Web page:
Last week, a Nebraska county board reversed its decision to block a poultry CAFO from coming to a small town. The reversal came soon after Gov. Pete Ricketts had expressed his support for such operations and challenged the county to better serve farmers. It also arrives as a new piece of right-to-farm legislation aims to restrict lawsuits against farming operations. (No paywall)
Last week, seven corporate agriculture interest groups sued the Minnesota Pollution Control Agency to halt the extension of a public comment period on a proposed mega-dairy expansion in Winona County, Minnesota. The suit highlights broader efforts by agribusiness to silence opposition from rural residents who speak out against large concentrated animal feeding operations in their communities. (No paywall)
The EPA has proposed a rule that would exempt industrial livestock farms from a requirement under a “community right-to-know law” that they notify state and local officials of gases produced by the manure on their farms. (No paywall)
In order to reduce its greenhouse gas emissions, Smithfield Foods set a target on Thursday of equipping 90 percent of its hog-finishing facilities in three states with manure-to-energy digesters to capture biogas for eventual sale as renewable natural gas.
Hurricane Florence is the latest illustration that "flood-prone coastal states like North Carolina are no place for CAFOs," said the Union of Concerned Scientists, calling for tighter regulation of industrial livestock farms. Gov. Roy Cooper and Agriculture Secretary Sonny Perdue are scheduled to view agricultural damage today and may see some of the four dozen manure lagoons statewide that are flooded or overflowing because of storm water.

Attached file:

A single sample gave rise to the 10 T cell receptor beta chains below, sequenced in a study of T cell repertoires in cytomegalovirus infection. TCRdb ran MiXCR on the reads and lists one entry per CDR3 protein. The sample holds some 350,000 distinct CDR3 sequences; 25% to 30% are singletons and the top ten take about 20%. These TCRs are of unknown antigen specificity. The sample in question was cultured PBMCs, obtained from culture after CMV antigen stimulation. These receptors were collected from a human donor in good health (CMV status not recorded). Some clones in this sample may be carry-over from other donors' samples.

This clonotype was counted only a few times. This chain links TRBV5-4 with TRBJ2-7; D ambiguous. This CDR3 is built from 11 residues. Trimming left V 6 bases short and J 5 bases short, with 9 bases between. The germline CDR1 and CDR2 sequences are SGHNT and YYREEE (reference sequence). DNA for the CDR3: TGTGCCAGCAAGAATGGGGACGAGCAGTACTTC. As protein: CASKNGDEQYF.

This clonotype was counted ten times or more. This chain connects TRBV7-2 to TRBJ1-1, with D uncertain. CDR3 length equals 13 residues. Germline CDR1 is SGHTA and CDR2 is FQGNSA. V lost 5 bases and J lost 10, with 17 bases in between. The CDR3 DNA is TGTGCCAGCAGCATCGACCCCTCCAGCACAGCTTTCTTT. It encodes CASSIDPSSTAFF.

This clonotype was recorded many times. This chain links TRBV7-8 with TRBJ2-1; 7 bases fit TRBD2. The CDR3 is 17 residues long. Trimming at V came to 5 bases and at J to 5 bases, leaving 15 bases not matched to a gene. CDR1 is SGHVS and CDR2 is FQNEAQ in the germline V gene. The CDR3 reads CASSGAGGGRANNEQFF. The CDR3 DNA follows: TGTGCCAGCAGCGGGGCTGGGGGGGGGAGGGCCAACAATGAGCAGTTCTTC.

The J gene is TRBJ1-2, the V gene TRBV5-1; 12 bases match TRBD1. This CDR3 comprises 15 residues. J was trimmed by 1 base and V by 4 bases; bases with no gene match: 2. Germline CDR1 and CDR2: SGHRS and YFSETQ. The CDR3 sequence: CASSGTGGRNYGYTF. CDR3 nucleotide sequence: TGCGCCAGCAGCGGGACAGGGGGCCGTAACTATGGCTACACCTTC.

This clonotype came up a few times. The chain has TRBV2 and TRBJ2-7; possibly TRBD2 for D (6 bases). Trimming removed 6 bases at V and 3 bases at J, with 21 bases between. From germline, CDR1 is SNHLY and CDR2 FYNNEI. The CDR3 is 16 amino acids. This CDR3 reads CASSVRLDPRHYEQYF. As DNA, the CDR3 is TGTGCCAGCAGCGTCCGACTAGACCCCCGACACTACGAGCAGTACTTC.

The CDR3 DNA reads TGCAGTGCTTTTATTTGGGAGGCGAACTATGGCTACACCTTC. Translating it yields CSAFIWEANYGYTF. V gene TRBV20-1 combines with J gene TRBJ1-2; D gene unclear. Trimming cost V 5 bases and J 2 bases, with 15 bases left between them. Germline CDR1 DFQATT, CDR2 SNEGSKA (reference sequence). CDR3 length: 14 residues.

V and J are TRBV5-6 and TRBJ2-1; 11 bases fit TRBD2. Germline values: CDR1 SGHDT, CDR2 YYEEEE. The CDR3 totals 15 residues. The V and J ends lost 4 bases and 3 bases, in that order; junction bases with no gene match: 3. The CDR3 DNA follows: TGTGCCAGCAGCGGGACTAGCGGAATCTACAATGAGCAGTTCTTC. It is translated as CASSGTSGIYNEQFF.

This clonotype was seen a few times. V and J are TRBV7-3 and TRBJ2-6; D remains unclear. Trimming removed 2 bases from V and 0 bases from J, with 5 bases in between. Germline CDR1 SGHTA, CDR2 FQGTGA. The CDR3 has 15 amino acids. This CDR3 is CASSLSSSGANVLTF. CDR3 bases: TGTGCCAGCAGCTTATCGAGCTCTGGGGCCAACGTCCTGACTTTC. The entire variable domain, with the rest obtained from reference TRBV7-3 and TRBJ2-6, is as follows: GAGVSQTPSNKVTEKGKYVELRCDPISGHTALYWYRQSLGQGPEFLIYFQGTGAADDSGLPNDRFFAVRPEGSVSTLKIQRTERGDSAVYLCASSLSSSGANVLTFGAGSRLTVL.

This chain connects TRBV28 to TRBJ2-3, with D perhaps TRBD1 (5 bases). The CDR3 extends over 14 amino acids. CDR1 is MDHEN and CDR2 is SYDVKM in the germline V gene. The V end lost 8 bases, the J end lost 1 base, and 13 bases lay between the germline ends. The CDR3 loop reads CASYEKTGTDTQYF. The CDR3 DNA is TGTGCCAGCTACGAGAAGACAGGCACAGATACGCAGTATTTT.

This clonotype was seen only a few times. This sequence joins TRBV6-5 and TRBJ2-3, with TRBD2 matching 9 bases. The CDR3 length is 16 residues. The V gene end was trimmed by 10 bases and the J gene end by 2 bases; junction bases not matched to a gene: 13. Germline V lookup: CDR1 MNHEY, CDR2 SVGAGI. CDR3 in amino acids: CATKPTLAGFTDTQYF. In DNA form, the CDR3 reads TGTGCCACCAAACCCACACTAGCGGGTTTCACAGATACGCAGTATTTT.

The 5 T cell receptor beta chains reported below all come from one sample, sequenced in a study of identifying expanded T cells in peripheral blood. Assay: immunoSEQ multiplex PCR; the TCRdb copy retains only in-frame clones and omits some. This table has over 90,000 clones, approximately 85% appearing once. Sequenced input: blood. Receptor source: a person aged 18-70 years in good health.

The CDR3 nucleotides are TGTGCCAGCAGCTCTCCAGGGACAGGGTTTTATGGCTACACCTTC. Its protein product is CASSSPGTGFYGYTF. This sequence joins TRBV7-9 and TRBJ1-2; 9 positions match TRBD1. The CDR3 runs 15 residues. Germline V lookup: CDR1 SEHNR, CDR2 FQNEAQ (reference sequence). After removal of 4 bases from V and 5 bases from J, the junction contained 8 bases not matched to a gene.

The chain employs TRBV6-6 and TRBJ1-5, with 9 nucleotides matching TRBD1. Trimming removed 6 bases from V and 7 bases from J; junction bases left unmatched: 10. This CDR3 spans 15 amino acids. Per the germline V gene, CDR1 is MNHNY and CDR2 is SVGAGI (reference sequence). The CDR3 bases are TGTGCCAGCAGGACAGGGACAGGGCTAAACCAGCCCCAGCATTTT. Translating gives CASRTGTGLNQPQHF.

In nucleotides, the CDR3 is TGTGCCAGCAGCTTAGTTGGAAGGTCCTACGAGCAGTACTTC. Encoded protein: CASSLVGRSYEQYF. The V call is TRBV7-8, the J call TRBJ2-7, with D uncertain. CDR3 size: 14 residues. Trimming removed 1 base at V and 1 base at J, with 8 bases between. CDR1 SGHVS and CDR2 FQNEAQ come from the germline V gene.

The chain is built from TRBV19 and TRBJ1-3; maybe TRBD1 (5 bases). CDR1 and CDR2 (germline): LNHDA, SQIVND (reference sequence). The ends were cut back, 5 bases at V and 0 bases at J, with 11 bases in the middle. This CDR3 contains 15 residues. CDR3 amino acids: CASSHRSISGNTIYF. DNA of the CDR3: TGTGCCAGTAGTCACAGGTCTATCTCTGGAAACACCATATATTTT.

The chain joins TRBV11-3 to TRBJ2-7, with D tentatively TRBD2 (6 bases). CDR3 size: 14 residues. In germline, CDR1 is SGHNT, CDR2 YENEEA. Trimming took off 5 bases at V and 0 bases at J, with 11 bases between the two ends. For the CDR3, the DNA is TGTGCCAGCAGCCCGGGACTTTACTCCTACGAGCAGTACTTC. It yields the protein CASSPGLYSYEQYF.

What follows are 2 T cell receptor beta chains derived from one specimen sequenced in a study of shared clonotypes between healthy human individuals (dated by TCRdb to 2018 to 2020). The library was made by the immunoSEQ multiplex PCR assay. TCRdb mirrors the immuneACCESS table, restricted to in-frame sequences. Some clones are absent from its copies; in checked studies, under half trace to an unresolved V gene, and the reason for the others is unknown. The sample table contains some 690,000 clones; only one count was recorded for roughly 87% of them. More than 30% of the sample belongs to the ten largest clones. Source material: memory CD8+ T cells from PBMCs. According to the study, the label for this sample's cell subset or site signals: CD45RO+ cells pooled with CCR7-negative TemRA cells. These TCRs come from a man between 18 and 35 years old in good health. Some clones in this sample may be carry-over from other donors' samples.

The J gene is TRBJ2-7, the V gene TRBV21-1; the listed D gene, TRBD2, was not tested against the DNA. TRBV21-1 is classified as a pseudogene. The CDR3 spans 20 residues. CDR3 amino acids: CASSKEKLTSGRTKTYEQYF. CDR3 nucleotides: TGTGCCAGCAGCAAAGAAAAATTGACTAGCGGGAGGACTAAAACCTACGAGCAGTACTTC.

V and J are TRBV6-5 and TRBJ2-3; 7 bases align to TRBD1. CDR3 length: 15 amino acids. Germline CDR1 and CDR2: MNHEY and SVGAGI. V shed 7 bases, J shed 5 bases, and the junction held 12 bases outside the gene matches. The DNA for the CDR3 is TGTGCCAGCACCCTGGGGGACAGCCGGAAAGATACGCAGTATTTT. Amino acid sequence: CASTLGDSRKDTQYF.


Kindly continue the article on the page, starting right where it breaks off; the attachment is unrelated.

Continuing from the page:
Some 57 manure lagoons in North Carolina were flooded, overflowing, or structurally damaged by the heavy rains and floods caused by Hurricane Florence — an increase of 14 in a day, said the state Department of Environmental Quality on Thursday.
Twice as many livestock have died in North Carolina due to Hurricane Florence as perished in Hurricane Matthew two years ago, and more manure lagoons have been damaged or flooded, state agencies said on Wednesday.
The third-largest U.S. poultry processor lost at least 8 percent of its chickens in North Carolina due to flooding from Hurricane Florence, and expects lower meat production through December as a result. Sanderson Farms was the first meat processor to announce livestock losses: 1.7 million chickens.
Two national farm leaders called for federal protection from lawsuits that hold farmers liable for the noise and foul odors of increasingly large-scale agricultural production. "It is time for our elected leaders to step up and stop this madness," said Howard Hill, speaking for U.S. hog farmers and taking aim at lawsuits that allege North Carolina hog farms are nuisances to their neighbors. "The regulations need to be on the trial lawyers," said president Zippy Duvall of the American Farm Bureau Federation.